Never one to throw the traditional response of hooks and uppercuts when stifled, Jones will typically respond to such pressure by attempting to force the clinch. The problem with this tactic is that his opponent isn’t necessarily close enough to grab, leading Jones to have to reach and overextend in order to do so. These periods of overextension are fleeting, but they do exist.
If Thiago Santos wants to be the first to knock out the light heavyweight champion, he would be wise to force a boxing range where he can land punches on Jones. Being a human being with a brain that functions just like the rest of ours, Jon Jones will likely attempt to stop the assault on his neurological capability by reaching out to clinch his assailant, leading to an overextension where he is susceptible to being substantially hurt and finished.
Easier said than done
It needn’t be stated that it has been infinitely easier to identify and write about the solutions to Jones’s tactics than it will be for Thiago Santos to implement them. We have only identified two of Jon Jones’s shockingly extensive skillset: we haven’t the time nor bandwidth to discuss his hand trapping, snatch single leg takedowns, arm cranks, ground and pound, top control, or any of the other thousand techniques he has employed throughout his career. Instead, we have discussed two of his strongest assets, focussing on how they can be overcome by Thiago Santos or other future opponents.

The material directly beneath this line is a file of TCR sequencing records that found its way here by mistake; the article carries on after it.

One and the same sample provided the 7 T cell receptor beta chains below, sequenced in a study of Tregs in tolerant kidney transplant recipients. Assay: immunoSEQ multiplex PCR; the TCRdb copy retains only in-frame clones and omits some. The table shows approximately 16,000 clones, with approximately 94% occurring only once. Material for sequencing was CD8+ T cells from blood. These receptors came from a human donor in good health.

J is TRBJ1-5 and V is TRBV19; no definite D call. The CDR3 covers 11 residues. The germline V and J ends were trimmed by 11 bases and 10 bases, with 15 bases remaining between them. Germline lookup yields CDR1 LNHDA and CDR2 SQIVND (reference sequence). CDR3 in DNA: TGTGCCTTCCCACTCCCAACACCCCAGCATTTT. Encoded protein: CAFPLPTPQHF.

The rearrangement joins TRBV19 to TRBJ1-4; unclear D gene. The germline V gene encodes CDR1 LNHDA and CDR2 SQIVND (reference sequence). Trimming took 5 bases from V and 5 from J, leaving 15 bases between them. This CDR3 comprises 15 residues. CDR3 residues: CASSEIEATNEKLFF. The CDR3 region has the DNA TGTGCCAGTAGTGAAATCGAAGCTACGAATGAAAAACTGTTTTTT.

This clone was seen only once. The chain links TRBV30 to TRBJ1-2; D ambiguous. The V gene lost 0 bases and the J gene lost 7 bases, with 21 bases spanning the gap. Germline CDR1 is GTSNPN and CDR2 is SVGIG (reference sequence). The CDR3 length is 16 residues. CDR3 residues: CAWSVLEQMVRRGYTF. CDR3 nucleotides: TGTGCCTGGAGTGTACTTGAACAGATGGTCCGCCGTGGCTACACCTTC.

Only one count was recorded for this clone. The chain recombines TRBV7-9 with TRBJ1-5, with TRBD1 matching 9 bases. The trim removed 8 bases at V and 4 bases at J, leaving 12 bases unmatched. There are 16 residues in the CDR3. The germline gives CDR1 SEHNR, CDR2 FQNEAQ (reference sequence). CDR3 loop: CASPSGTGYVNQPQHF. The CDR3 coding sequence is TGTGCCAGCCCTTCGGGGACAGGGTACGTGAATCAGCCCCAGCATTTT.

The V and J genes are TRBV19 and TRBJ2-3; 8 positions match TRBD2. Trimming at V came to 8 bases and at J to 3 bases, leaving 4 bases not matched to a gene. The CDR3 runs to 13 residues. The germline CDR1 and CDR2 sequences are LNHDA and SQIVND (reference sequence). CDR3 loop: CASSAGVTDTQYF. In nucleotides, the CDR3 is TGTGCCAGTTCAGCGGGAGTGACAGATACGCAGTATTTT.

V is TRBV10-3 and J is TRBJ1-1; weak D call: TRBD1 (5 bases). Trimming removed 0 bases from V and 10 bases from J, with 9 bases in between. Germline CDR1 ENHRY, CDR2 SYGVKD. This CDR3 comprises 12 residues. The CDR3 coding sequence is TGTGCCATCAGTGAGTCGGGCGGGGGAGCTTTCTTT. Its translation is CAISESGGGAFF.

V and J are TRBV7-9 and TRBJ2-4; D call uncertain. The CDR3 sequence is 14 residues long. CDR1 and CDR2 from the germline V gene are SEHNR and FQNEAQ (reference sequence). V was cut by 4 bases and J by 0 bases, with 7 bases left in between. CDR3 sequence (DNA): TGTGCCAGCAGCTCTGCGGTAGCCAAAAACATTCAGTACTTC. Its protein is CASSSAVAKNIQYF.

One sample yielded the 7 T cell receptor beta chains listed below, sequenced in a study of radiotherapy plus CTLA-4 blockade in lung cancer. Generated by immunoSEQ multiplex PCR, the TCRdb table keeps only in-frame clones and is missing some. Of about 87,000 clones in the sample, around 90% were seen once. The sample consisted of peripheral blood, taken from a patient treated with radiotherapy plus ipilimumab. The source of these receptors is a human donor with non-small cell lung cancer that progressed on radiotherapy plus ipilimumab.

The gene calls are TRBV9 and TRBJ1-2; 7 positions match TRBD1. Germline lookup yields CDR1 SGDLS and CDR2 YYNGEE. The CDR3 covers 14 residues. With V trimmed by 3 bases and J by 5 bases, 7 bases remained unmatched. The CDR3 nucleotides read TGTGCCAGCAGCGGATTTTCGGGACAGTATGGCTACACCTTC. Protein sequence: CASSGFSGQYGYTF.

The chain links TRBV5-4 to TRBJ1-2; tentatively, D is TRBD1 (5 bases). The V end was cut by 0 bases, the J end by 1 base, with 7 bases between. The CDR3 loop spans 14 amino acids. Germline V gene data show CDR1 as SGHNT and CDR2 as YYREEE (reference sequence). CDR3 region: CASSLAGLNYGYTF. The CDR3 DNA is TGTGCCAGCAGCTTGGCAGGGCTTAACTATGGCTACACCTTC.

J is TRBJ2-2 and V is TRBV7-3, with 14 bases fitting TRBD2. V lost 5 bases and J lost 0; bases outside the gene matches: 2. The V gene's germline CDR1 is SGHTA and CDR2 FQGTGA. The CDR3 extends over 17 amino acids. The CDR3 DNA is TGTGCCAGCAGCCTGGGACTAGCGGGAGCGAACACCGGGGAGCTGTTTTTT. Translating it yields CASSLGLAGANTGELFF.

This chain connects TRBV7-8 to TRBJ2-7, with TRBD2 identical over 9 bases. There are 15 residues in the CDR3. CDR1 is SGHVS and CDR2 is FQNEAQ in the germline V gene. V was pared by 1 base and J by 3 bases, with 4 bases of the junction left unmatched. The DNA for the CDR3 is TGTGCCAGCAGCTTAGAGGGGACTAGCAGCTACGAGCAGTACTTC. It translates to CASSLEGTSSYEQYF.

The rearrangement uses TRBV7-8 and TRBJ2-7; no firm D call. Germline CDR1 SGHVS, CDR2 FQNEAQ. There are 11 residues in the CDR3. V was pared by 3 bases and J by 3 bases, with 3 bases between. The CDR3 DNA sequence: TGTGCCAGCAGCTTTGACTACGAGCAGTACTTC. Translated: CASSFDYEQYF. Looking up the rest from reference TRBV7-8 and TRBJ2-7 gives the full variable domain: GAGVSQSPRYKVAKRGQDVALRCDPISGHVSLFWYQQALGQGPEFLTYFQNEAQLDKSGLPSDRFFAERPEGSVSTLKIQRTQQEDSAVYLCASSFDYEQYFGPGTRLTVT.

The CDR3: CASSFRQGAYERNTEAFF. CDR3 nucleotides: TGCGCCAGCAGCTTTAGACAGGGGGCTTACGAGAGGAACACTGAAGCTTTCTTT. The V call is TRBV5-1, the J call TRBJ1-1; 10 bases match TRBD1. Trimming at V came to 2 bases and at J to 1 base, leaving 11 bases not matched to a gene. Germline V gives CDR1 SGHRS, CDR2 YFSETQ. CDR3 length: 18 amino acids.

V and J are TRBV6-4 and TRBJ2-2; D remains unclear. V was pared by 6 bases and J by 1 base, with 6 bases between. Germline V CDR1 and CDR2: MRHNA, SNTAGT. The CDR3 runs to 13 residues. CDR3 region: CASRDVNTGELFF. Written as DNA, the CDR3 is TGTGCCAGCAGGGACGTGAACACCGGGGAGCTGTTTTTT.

Jon Jones should not be viewed as an immortal combatant sent from the heavens who is impervious to the methods of hand-to-hand combats we mere humans have developed; instead, it would be wise to view his performances in the Octagon as an aggregate of different skills and tactics that has yet to be solved. And while the solutions may be difficult to find and even more challenging to implement, one exists for each and every one of Jones’s tactics.
Achilles had his heel, and as neither Jon Jones nor any other man is worthy of comparison to the fabled warrior, all of us, including the UFC’s Light Heavyweight Champion, have substantial vulnerabilities that render us mortal. Jones’s Achilles Heels are just vastly more elusive than the rest of ours.
I can't believe this sport is legal. But it is, so I'm here to write about it